In Jardon, the El Paso Court of Appeals held that the Father’s attorney failed to meet Rohrmoos Venture’s requirement to use lodestar by giving a general narrative of time spent supplemented by two exhibits: an Attorneys’ Fees Summary (four lines) and a “breakdown” of time described in his narrative (a chart, which is quoted in the decision, showing total hours worked per month by attorney and by paralegal with a summation of the overall total hours multiplied by hourly rates). See 2019 Tex. App. LEXIS 10918, *52–60. When asked on cross-examination for a further breakdown of his time, counsel responded: “Don’t need one. Don’t have one.” [Note: A really bad answer.] Fortunately, as Rohrmoos Venture was decided during the pendency of the appeal, the El Paso Court of Appeals remanded the case for a redetermination of the Father’s attorneys’ fees.
In Goehrs v. U.S. Specialty Ins. Co., despite offering a 12 page attorneys’ fees affidavit (which was controverted by Goehrs’ attorney), the Houston Fourteenth Court of Appeals also found that U.S. Specialty Insurance Company’s counsel failed to meet the lodestar standard in Rohrmoos Venture. The insurer’s counsel’s testimony provided only a narrative stating total hours, rates, and generally what his team did. The court specifically noted that this evidence “did not present time records or otherwise substantiate the specific tasks performed, the time required for those tasks, and the rate charged by each person performing the work.” 2019 Tex. App. LEXIS 11218, at *17. Once again, the prevailing counsel was saved by remand.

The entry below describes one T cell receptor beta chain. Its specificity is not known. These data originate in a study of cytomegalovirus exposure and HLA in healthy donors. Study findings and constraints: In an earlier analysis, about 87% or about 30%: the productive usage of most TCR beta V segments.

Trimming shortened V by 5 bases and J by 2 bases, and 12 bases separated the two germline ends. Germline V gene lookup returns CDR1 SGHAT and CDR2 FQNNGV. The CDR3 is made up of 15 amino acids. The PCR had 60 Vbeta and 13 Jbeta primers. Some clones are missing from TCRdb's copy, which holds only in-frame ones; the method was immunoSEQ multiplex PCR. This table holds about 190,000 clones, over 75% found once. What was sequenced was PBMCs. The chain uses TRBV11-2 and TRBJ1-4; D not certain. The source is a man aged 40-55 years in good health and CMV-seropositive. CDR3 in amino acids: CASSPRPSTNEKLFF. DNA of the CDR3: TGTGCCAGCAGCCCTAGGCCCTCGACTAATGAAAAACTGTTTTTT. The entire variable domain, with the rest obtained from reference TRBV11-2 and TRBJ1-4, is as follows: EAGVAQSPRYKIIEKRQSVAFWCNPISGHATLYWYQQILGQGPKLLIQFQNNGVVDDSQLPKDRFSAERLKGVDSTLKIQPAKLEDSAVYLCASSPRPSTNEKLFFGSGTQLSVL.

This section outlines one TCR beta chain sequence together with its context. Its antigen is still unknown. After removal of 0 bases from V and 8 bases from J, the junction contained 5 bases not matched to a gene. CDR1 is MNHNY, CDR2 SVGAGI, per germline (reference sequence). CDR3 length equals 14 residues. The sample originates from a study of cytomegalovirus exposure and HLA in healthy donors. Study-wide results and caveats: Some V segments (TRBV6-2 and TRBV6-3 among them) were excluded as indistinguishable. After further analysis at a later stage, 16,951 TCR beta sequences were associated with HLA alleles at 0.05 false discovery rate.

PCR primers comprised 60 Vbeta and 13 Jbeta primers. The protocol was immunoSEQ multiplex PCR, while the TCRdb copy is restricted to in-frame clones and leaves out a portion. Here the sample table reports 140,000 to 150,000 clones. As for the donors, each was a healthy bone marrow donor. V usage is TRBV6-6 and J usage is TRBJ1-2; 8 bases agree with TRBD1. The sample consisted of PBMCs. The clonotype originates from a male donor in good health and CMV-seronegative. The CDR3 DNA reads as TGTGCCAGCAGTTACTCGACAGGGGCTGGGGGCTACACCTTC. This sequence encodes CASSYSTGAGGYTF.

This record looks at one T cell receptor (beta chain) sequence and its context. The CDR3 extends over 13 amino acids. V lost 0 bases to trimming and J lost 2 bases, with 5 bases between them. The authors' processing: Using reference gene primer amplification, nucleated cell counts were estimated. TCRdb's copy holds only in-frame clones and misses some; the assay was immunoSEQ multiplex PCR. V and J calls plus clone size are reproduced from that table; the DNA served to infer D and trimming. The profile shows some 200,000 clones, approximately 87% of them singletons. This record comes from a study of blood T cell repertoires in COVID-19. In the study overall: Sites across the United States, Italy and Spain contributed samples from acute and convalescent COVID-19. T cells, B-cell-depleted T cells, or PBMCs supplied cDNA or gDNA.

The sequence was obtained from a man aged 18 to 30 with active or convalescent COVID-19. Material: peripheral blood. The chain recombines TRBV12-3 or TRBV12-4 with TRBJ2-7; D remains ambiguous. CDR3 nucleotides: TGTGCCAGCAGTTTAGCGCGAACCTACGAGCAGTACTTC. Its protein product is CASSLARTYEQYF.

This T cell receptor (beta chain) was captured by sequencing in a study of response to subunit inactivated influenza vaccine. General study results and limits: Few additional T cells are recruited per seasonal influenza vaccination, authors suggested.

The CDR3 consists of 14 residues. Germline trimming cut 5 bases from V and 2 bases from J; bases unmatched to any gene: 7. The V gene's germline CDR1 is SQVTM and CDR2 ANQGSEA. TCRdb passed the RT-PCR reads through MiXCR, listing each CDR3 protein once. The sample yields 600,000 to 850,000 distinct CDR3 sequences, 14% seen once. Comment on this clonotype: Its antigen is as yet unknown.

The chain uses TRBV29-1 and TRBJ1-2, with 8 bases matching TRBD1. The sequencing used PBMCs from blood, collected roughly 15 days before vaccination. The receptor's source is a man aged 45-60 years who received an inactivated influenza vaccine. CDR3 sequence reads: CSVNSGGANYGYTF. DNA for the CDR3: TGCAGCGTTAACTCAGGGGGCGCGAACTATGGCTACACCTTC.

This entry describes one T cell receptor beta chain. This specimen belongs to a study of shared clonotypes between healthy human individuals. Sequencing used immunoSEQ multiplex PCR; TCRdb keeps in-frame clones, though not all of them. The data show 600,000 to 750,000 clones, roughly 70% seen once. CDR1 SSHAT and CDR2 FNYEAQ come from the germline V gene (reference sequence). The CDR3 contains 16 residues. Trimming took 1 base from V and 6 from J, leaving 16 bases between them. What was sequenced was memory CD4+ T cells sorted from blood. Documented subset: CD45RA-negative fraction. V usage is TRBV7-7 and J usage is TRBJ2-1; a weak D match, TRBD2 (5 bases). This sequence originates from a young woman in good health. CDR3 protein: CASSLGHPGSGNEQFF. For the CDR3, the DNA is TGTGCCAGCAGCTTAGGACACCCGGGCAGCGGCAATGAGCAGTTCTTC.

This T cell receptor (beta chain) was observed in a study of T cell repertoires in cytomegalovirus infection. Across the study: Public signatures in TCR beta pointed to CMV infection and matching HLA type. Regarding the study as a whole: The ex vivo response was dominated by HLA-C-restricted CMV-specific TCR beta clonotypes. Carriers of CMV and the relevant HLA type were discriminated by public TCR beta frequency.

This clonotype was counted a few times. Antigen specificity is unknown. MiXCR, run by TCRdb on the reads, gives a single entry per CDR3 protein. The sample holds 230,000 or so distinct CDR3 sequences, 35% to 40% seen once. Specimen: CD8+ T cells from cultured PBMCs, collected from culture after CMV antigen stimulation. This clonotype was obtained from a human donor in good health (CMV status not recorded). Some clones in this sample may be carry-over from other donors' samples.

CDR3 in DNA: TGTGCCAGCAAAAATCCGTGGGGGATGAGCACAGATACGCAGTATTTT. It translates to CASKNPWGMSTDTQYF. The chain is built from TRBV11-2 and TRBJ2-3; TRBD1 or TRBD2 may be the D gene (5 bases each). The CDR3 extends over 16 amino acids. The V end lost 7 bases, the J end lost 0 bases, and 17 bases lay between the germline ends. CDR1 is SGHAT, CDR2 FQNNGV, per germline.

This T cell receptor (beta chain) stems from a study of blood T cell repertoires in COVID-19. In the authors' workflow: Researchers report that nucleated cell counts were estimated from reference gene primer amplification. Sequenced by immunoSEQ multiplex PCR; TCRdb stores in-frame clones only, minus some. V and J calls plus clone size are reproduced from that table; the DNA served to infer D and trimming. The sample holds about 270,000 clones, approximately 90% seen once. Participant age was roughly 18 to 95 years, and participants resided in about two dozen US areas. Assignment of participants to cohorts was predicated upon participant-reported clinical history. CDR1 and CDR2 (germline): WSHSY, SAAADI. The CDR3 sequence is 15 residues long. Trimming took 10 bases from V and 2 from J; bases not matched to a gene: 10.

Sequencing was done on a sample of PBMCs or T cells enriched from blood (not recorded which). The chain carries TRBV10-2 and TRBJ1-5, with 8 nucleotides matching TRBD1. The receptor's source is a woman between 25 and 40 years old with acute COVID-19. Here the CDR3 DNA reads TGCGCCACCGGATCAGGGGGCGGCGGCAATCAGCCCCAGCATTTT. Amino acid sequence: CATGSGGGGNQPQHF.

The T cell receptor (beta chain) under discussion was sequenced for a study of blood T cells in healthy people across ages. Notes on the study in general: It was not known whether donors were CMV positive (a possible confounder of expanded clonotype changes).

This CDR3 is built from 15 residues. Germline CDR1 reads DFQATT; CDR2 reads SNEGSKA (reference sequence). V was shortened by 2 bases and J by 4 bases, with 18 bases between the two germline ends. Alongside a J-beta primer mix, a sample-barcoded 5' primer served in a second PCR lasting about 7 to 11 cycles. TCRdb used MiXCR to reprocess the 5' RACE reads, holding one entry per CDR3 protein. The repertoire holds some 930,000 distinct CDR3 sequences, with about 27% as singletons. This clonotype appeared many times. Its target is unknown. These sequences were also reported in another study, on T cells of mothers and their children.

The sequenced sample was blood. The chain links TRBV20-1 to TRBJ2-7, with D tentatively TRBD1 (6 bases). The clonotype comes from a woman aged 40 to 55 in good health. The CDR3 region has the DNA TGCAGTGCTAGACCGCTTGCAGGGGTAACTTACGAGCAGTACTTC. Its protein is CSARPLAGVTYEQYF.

Do not be fooled by the line in Rohrmoos Venture that contemporaneous billing records are not required, merely “strongly encouraged.” See 578 S.W. 3d at 502. You better have some record that details all the work that you are seeking. You push the envelope of what is acceptable at your own risk.
Finally, lodestar applies not only to your pre-trial and trial fees, but also to your appellate fees. See Shouldice, 2020 Tex. App. LEXIS 622 at *17–18. While counsel provided his invoices and a summary sheet, which together had the necessary lodestar information, he did not provide any analysis of the number of expected hours or tasks necessary to conduct or defend an appeal. The court merely mentioned this and did not elucidate what would suffice.
So, what practice pointers do we derive from these cases:
- Do not attempt to prove up your attorneys’ fees by the “traditional method.”
- Comply fully with the lodestar standard. For a good discussion of the loadstar standard see either Rohrmoos Venture, 578 S.W. 3d at 497–501 or our paper at Section H.3.
- Always keep and introduce detailed contemporaneous billing records.
- Conversely, object early and often (right down to the last post-trial motion) if your opposing party attempts to use the traditional method or fails to follow lodestar.
*The Texas Attorney’s Fee Blog is intended to be a periodic update for Texas litigators with respect to prosecuting and defending attorney’s fee claims.